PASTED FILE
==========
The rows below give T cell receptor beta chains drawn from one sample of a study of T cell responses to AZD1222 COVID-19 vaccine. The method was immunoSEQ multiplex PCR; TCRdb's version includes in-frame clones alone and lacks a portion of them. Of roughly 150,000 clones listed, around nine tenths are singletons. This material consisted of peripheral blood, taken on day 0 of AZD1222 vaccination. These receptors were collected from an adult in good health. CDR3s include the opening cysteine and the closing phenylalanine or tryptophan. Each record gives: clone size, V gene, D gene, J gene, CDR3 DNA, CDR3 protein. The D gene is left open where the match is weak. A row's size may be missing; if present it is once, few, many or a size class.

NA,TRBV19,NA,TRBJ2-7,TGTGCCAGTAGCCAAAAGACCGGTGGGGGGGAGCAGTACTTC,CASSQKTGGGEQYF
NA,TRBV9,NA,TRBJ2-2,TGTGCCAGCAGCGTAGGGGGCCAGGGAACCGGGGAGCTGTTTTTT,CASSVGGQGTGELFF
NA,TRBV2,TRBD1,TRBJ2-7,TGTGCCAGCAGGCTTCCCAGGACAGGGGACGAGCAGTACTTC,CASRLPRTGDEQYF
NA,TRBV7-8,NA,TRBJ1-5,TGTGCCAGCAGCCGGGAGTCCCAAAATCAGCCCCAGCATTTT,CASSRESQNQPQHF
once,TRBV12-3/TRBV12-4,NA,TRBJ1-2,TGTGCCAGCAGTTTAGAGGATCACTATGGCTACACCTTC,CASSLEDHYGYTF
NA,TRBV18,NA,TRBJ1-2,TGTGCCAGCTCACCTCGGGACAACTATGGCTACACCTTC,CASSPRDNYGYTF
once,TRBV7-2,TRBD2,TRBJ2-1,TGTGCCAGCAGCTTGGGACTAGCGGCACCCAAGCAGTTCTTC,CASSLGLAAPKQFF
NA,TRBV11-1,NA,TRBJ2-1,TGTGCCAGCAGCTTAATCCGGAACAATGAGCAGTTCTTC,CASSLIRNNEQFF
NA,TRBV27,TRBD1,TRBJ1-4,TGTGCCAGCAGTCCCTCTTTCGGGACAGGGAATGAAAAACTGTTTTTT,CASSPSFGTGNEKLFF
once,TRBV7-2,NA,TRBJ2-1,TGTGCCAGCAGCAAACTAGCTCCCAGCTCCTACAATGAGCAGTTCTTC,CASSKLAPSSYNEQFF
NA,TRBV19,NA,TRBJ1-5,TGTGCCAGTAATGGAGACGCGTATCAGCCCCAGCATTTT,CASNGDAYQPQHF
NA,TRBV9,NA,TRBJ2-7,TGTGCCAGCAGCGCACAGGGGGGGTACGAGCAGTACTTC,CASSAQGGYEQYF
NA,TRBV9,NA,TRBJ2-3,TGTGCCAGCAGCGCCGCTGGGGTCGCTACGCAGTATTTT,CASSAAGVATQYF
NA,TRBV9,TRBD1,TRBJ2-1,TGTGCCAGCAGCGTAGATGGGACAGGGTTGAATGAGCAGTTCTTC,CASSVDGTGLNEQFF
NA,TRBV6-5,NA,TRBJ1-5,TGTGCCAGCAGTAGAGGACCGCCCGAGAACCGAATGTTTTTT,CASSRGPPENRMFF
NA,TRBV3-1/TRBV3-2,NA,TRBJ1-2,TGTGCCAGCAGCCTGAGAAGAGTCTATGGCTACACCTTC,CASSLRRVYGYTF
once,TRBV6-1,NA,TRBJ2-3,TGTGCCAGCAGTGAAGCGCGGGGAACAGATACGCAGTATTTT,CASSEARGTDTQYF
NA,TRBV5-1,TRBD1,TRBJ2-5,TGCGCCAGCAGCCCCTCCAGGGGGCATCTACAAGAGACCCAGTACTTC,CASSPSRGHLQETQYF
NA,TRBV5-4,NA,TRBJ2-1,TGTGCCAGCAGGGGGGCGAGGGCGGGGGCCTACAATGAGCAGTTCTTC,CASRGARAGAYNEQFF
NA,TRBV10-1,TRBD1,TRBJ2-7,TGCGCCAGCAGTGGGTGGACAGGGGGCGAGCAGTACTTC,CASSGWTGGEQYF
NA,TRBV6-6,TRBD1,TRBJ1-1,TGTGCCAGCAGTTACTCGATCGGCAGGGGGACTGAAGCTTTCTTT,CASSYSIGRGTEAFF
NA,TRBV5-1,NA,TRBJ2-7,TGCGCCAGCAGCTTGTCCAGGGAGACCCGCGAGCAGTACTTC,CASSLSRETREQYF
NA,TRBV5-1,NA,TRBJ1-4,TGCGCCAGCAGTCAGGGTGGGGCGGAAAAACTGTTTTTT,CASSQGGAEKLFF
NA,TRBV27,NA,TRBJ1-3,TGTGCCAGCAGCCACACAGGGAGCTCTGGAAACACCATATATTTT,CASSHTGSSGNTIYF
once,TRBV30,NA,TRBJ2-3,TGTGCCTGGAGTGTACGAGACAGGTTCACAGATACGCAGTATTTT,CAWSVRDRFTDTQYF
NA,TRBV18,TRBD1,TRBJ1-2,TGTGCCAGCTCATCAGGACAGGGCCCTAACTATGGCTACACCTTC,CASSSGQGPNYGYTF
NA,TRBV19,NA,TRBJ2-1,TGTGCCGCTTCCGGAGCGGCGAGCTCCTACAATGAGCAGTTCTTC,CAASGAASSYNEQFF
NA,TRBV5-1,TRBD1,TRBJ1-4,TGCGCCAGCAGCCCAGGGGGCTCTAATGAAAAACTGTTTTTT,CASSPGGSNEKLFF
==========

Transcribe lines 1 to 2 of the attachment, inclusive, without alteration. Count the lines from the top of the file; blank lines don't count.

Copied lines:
The rows below give T cell receptor beta chains drawn from one sample of a study of T cell responses to AZD1222 COVID-19 vaccine. The method was immunoSEQ multiplex PCR; TCRdb's version includes in-frame clones alone and lacks a portion of them. Of roughly 150,000 clones listed, around nine tenths are singletons. This material consisted of peripheral blood, taken on day 0 of AZD1222 vaccination. These receptors were collected from an adult in good health. CDR3s include the opening cysteine and the closing phenylalanine or tryptophan. Each record gives: clone size, V gene, D gene, J gene, CDR3 DNA, CDR3 protein. The D gene is left open where the match is weak. A row's size may be missing; if present it is once, few, many or a size class.

NA,TRBV19,NA,TRBJ2-7,TGTGCCAGTAGCCAAAAGACCGGTGGGGGGGAGCAGTACTTC,CASSQKTGGGEQYF